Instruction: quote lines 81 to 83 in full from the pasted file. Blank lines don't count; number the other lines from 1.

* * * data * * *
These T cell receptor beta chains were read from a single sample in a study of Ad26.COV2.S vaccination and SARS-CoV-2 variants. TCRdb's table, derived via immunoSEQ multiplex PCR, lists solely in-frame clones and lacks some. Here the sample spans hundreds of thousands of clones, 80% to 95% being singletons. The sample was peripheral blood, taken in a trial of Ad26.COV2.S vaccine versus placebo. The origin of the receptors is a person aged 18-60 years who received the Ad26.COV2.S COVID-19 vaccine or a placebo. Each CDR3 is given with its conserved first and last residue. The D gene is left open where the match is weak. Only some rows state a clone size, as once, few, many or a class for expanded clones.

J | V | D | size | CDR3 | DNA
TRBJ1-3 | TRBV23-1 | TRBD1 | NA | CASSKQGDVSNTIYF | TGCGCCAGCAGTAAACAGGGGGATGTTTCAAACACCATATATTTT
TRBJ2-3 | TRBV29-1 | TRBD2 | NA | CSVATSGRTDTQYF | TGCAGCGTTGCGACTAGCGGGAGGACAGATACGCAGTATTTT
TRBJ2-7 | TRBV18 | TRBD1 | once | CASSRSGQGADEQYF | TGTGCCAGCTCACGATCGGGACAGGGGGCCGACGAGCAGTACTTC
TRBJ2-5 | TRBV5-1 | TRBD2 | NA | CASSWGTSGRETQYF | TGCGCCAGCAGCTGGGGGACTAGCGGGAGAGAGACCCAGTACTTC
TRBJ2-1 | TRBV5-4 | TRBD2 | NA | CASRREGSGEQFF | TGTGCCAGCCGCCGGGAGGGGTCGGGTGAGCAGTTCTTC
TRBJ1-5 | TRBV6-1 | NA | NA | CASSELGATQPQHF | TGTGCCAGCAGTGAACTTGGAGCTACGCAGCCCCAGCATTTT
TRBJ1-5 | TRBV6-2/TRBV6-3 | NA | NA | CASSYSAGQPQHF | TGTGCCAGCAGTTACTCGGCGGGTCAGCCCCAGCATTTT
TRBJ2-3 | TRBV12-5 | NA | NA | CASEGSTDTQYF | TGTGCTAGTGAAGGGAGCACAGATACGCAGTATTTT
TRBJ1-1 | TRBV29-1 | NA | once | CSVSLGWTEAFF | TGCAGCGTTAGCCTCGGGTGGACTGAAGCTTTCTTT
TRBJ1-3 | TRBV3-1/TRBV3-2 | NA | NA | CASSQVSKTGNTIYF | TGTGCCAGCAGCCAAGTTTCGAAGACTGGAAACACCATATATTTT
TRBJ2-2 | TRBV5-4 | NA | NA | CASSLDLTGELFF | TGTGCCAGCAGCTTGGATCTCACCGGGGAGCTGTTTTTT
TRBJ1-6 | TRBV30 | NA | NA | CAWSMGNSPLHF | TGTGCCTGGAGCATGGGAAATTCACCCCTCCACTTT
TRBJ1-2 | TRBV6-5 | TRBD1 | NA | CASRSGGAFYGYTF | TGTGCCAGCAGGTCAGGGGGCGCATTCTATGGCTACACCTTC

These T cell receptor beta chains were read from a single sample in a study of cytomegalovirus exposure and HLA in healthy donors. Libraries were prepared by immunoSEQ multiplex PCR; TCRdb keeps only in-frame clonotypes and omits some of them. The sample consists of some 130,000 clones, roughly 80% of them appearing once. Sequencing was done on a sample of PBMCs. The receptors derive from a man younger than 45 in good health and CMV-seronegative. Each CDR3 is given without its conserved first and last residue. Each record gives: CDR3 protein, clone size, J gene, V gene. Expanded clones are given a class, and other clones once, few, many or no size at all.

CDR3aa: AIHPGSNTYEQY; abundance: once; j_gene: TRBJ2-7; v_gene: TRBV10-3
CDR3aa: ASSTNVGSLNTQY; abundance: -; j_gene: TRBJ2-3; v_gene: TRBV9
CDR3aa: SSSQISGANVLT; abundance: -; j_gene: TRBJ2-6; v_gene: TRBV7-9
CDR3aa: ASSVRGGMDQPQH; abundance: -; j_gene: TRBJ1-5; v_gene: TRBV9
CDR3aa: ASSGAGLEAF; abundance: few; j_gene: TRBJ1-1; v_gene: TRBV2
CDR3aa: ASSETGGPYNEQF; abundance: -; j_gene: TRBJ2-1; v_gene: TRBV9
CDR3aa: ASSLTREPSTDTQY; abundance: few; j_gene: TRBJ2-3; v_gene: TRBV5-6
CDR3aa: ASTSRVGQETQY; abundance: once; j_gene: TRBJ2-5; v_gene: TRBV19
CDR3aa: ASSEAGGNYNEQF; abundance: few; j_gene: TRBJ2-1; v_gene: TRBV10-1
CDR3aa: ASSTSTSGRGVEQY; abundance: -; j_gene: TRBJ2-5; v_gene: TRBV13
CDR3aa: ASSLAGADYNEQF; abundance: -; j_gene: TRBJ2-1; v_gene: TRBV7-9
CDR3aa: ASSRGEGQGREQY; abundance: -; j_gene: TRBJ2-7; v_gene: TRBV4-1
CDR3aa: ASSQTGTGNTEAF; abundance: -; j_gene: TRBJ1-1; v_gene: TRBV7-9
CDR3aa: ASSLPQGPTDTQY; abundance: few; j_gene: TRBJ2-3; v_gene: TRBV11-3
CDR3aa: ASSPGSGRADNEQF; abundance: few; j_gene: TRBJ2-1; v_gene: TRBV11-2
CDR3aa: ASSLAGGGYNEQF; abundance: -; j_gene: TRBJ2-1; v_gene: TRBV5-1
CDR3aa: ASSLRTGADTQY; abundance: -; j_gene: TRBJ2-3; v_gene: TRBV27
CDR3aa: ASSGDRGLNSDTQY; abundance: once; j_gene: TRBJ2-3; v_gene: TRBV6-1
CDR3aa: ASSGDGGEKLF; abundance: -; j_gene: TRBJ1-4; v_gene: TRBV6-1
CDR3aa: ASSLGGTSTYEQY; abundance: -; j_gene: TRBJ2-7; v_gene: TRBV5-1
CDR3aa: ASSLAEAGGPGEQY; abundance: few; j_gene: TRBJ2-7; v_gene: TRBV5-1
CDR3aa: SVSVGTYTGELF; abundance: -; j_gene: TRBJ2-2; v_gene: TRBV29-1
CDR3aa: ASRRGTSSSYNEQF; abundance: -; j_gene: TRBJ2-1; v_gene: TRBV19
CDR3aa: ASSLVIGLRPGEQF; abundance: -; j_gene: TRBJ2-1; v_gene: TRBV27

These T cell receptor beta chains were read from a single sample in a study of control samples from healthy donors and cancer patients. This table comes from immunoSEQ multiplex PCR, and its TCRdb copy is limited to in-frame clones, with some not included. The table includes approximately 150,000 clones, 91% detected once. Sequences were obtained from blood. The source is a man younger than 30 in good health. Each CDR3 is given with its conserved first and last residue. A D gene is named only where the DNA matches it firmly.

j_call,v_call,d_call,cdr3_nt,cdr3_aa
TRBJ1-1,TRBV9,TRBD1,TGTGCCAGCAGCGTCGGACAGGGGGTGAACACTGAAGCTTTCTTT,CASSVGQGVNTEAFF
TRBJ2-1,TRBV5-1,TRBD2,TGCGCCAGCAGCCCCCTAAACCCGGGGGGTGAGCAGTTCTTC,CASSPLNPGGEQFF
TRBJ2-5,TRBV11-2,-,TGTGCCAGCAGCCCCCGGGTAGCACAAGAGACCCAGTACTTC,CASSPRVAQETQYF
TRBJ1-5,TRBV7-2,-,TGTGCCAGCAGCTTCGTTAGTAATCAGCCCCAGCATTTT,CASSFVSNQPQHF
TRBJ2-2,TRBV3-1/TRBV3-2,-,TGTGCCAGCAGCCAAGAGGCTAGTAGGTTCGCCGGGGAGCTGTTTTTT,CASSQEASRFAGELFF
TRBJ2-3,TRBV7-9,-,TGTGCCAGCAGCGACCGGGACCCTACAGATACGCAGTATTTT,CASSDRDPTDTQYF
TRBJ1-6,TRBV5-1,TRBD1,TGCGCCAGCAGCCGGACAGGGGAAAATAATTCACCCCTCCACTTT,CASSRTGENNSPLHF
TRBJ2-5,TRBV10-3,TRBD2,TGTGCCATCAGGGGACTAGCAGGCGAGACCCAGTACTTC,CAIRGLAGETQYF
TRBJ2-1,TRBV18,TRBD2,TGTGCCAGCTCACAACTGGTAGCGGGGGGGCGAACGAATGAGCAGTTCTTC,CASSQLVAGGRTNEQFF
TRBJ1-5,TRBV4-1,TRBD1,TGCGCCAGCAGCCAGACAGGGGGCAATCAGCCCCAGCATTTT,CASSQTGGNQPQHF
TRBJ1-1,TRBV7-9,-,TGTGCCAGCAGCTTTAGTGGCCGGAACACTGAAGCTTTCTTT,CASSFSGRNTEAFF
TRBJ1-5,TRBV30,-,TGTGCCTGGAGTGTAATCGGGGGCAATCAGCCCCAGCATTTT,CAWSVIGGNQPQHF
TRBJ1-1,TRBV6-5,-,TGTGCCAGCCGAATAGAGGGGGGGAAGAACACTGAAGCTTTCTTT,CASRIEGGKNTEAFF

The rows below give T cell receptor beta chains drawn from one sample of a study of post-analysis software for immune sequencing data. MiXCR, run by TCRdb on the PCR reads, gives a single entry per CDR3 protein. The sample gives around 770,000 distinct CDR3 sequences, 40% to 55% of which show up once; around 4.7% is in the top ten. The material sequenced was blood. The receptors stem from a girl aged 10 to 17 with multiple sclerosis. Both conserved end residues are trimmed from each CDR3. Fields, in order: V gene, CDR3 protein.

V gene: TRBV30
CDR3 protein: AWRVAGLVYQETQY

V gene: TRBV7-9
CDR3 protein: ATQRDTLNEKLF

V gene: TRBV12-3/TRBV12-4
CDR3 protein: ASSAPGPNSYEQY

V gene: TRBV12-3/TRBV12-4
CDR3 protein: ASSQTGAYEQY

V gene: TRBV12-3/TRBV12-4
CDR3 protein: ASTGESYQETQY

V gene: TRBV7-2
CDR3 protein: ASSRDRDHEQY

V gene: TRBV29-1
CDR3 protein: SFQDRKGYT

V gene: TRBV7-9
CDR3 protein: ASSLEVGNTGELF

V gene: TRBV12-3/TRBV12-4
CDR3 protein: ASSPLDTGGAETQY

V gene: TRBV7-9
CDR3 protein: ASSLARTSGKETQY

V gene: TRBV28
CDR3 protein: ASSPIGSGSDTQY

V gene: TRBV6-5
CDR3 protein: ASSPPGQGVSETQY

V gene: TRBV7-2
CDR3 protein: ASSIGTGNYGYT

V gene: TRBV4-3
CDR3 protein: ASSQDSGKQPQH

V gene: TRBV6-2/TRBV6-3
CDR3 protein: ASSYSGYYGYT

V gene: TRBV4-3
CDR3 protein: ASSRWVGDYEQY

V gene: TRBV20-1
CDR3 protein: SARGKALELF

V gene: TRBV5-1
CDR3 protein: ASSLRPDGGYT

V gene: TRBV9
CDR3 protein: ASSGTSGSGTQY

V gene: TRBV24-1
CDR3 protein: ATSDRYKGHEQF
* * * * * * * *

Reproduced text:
V gene: TRBV7-2
CDR3 protein: ASSIGTGNYGYT

V gene: TRBV4-3